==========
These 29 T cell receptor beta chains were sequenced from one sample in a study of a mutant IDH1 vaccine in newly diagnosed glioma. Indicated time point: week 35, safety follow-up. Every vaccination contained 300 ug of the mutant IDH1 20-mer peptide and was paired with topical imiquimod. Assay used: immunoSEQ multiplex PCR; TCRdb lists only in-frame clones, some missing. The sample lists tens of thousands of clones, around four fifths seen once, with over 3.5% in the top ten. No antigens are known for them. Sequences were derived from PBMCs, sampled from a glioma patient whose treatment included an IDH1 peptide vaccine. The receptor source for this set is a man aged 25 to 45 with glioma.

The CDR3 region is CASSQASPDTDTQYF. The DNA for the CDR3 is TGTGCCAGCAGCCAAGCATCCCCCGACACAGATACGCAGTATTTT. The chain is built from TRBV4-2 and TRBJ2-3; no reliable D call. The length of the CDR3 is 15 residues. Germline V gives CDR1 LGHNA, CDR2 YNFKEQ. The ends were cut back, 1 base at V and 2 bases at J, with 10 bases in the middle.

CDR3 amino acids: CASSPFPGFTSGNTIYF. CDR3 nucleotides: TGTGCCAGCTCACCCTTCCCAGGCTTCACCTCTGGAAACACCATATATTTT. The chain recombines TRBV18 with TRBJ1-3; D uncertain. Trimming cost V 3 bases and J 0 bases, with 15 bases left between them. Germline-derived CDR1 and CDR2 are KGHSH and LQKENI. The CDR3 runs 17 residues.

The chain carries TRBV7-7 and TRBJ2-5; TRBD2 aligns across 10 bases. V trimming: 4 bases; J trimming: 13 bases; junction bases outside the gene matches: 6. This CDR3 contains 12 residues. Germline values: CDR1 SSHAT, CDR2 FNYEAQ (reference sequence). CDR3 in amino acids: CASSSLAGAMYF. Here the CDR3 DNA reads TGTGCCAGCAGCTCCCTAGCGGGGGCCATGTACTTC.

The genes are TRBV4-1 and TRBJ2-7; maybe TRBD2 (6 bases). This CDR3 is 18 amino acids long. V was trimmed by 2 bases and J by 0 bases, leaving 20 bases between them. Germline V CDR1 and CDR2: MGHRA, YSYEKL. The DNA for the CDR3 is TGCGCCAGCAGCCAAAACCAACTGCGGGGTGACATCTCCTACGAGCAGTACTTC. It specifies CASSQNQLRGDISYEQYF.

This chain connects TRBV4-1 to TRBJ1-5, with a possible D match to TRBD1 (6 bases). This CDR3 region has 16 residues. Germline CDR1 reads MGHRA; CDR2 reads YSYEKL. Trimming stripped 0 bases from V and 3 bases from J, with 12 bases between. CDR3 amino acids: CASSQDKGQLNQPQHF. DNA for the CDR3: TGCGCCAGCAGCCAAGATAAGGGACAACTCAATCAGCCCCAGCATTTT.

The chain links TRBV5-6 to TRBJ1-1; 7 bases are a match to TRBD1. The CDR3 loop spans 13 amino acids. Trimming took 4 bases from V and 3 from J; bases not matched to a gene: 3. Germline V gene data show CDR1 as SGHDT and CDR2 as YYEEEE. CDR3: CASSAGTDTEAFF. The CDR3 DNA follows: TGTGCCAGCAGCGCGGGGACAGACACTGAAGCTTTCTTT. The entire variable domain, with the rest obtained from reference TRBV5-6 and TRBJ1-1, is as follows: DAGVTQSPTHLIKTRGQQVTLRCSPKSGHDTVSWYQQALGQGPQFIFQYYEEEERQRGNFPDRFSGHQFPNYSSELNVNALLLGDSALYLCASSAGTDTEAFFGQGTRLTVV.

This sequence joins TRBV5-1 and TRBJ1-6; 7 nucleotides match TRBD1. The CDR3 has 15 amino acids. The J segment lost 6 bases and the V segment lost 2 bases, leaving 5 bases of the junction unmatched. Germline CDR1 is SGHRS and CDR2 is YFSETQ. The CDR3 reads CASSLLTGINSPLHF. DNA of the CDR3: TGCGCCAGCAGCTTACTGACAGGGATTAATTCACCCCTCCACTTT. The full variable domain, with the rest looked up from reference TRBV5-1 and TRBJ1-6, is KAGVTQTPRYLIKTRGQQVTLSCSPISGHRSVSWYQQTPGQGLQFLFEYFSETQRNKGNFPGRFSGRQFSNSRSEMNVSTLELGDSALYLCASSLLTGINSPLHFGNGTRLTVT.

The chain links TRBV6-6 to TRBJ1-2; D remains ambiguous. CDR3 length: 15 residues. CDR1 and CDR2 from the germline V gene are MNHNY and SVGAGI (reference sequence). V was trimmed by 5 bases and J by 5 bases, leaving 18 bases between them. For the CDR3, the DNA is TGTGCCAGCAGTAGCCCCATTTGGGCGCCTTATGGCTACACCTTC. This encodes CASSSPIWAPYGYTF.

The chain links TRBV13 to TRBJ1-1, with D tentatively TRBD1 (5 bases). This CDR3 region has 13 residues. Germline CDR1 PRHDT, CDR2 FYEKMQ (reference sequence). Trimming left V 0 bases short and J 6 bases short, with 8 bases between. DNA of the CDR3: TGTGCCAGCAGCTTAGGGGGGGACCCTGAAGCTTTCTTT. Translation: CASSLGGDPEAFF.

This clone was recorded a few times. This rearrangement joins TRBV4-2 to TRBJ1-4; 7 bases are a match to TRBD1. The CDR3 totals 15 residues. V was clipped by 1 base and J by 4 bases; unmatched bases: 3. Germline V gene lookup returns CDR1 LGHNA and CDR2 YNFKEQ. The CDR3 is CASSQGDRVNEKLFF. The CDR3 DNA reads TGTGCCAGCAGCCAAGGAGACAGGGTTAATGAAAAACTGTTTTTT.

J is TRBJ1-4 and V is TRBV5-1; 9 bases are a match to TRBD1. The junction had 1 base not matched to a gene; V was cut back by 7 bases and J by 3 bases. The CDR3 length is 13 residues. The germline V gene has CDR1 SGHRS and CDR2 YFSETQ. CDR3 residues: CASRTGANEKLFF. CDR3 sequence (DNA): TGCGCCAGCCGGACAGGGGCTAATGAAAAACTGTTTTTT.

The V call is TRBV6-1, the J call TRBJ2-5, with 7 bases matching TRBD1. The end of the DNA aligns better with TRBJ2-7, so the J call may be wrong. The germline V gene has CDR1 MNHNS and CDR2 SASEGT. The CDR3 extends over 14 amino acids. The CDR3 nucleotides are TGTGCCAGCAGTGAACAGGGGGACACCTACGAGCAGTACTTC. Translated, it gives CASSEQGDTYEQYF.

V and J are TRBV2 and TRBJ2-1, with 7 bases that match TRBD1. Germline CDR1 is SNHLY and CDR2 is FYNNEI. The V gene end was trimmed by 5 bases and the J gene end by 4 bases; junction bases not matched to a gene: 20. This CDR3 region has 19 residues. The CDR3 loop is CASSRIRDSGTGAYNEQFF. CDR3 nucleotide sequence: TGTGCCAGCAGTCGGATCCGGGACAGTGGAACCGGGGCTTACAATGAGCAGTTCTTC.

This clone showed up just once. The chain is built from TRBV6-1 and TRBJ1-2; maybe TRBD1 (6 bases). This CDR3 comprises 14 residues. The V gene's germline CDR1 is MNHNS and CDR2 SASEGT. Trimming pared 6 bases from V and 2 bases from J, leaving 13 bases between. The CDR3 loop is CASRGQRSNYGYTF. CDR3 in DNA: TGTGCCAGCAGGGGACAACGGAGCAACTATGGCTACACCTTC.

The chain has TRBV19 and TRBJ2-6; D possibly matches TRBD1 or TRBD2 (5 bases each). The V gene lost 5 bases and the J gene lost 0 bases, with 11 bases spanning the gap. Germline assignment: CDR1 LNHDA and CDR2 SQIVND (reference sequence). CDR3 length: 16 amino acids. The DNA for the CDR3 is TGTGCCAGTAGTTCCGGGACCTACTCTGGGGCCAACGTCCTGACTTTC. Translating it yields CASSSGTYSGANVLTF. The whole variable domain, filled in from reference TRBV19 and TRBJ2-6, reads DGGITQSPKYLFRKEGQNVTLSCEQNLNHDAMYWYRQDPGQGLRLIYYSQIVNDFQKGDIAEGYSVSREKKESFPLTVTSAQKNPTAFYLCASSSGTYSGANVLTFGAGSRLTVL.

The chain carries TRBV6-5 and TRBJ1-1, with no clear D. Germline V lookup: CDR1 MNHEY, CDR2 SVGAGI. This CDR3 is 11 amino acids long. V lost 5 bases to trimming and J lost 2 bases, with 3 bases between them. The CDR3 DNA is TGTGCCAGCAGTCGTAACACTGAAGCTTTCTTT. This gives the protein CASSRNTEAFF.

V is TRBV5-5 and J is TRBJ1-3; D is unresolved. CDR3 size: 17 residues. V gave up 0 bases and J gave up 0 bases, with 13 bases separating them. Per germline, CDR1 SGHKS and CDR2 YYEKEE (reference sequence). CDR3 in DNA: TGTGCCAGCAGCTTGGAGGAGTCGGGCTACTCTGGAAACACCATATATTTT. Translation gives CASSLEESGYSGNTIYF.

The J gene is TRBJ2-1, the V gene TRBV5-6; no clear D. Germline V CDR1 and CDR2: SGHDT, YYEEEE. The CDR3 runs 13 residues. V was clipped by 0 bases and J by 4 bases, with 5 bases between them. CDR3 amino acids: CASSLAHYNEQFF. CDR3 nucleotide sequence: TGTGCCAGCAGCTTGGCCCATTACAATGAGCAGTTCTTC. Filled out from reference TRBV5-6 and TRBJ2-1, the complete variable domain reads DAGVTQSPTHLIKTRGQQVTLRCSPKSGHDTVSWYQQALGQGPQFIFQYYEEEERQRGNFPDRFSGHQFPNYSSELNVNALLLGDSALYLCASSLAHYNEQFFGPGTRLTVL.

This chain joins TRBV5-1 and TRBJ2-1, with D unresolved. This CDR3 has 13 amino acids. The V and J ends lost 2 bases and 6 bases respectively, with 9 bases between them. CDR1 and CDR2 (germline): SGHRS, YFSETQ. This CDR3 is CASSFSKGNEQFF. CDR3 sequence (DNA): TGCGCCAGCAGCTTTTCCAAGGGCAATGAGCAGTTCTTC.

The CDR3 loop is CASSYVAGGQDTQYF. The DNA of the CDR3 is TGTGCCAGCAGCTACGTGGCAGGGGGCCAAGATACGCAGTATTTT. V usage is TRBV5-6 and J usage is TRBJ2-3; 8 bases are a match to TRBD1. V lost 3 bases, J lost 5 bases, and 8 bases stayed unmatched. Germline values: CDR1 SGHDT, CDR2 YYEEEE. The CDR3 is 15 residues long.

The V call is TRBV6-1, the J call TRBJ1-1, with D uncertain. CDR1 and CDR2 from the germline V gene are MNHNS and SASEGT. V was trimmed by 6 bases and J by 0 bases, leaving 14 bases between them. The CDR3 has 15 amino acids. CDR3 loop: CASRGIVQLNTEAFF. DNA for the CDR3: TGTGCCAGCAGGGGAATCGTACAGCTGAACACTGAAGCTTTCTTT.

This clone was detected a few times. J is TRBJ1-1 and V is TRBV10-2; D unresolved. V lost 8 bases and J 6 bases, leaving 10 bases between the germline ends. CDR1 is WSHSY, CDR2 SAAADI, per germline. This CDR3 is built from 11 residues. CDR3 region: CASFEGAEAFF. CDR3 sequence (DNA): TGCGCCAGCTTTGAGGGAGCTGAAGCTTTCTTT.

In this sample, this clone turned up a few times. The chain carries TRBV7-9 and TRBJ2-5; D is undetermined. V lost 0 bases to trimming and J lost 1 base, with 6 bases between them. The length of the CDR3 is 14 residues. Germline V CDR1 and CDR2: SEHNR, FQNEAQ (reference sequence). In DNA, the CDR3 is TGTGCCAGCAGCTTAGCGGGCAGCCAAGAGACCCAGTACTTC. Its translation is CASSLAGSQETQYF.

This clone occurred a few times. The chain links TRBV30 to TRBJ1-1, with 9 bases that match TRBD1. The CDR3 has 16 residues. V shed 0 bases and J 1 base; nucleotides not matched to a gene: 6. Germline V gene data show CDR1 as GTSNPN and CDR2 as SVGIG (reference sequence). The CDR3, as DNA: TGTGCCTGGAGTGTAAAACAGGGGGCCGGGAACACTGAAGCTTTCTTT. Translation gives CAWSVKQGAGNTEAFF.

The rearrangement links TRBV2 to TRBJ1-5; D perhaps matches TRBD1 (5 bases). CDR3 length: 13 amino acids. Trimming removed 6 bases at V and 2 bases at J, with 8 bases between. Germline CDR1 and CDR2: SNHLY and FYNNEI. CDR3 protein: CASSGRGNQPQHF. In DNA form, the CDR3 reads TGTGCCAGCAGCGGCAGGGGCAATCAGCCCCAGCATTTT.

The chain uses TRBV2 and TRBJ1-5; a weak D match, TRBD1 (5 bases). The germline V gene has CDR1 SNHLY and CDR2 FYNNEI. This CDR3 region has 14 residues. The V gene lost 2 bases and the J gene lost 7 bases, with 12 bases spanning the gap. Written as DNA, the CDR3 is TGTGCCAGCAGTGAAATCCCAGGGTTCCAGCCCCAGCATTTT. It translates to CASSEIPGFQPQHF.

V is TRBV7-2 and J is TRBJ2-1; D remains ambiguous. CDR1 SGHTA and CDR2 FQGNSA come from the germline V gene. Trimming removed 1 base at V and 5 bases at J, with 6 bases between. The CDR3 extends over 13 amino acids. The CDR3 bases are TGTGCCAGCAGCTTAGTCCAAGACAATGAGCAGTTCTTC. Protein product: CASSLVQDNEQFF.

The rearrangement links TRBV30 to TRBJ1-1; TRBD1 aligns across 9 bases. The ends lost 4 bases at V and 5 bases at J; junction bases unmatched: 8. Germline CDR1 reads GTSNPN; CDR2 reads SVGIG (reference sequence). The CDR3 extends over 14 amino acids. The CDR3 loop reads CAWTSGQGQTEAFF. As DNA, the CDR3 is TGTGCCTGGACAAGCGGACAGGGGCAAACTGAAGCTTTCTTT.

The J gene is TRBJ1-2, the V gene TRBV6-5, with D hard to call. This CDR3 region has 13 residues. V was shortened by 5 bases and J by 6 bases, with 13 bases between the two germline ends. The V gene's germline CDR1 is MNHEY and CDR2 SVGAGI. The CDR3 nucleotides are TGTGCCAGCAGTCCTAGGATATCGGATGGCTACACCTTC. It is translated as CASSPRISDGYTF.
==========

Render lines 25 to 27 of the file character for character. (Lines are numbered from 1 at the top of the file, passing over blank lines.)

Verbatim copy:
This clone occurred a few times. The chain links TRBV30 to TRBJ1-1, with 9 bases that match TRBD1. The CDR3 has 16 residues. V shed 0 bases and J 1 base; nucleotides not matched to a gene: 6. Germline V gene data show CDR1 as GTSNPN and CDR2 as SVGIG (reference sequence). The CDR3, as DNA: TGTGCCTGGAGTGTAAAACAGGGGGCCGGGAACACTGAAGCTTTCTTT. Translation gives CAWSVKQGAGNTEAFF.

The rearrangement links TRBV2 to TRBJ1-5; D perhaps matches TRBD1 (5 bases). CDR3 length: 13 amino acids. Trimming removed 6 bases at V and 2 bases at J, with 8 bases between. Germline CDR1 and CDR2: SNHLY and FYNNEI. CDR3 protein: CASSGRGNQPQHF. In DNA form, the CDR3 reads TGTGCCAGCAGCGGCAGGGGCAATCAGCCCCAGCATTTT.

The chain uses TRBV2 and TRBJ1-5; a weak D match, TRBD1 (5 bases). The germline V gene has CDR1 SNHLY and CDR2 FYNNEI. This CDR3 region has 14 residues. The V gene lost 2 bases and the J gene lost 7 bases, with 12 bases spanning the gap. Written as DNA, the CDR3 is TGTGCCAGCAGTGAAATCCCAGGGTTCCAGCCCCAGCATTTT. It translates to CASSEIPGFQPQHF.